Cudos to Randall!

Friday
Jun292012

The Massive Challenge of Search Engine Complexity

Search Engine Complexity Infographic
Courtesy Stone Temple Consulting

The complexity of generating Search results online is HUGE.  The What’s So Hard About Search? infographic from SEO expert Eric Enge at Stone Temple Consulting takes a look at the massive numbers involved with indexing and searching the Web.

Building a search engine is a very complex task. I often find myself trying to justify to people why it is that search engines can’t understand their site. They seem fixated on believing that a search engine should understand it if a human can understand it. The short answer is that with an infinite amount of time the search engine could, but the scale of the Internet makes it oh so VERY hard.

The infographic below tries to give you some sense of the scale of the problem. Please note that a few numbers are hard to truly pin down, but I pulled them from the best sources I could. For example, no one really knows how many pages there are on the web, though Majestic SEO is aware of 3.7 trillion (the number I used) or the average web page size.

Regardless, the message is the same either way. The web is a really complex place!

Designed by InfoNewt, the design gathers data from a number of different sources to put together the picture of complexity.  Combining the number of web pages, the average number of links on each web page, the amount of data online and the number of searches every minute, you begin to understand the scale of the challenge search engines face.

This design takes a different approach by citing each data source along with it’s visualization instead of gathering them all at the bottom.  I think it works well with this many different data sources, and is easier for the readers to understand where each part of the data comes from.  All of the key elements are included at the bottom: copyright, brand logo and the URL to the infographic landing page so readers can always find the original (even when blogs repost it without linking or using the embed code).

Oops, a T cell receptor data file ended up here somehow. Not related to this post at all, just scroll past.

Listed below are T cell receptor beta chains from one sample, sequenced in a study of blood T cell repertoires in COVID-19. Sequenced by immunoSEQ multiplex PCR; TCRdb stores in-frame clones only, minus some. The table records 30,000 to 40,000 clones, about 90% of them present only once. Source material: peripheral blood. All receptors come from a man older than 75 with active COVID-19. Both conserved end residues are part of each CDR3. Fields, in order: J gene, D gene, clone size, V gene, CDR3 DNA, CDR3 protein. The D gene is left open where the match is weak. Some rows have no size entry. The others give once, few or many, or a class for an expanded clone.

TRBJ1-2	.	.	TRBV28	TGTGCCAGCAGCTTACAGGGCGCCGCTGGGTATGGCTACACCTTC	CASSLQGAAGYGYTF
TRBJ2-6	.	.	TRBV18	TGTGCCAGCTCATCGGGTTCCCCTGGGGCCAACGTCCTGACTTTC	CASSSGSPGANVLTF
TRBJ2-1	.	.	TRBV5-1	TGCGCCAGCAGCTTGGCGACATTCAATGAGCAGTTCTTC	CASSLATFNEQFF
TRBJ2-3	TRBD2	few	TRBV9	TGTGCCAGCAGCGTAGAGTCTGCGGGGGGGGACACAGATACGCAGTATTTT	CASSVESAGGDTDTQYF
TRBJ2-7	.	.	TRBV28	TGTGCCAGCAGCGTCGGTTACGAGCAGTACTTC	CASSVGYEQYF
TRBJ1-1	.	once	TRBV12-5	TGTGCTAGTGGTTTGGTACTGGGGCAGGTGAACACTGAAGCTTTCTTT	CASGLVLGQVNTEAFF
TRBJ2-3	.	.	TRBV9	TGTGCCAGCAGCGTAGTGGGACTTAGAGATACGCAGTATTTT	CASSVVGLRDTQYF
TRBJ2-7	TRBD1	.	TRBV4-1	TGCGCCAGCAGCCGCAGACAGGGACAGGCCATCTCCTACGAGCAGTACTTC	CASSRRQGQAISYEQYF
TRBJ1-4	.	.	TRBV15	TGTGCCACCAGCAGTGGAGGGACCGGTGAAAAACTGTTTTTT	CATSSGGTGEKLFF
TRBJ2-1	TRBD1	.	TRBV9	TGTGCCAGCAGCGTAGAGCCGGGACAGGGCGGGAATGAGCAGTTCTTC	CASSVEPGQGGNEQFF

I just have to say “Cheers!” to the developer teams that tackle this problem every day.  The scope of this challenge will only get bigger in the future!

Thanks to Eric and the team at Stone Temple for being great to work with!

Tuesday
May152012

Ingeniously Charting The Horrifying Power of Today's Nuclear Bombs

Ingeniously Charting The Horrifying Power of Today's Nuclear Bombs

 

 

Anyone remember what color the “tons” were on the infographic?  The Ingeniously Charting The Horrifying Power of Today’s Nuclear Bombs infographic by Maximilian Bode (posted on fastcodesign.com) puts the power of the Tsar bomb into painful perspective (but seriously my fingers hurt from scrolling). 

A simple, but great design that puts some truly huge numbers into scale for the reader to understand.

Friday
Apr132012

Lakes & Oceans: A Deep Infographic

 

Another great infographic from Randall Munroe’s xkcd online comic.  Lakes & Oceans visualizes the various depths of the worlds water, and even includes…a mysterious door that James Cameron built his deep-sea submersible to reach at the bottom of the Marianas Trench and open?

 

Found on FlowingData.com

Wednesday
Feb222012

Tea & Biscuit Dunking Guide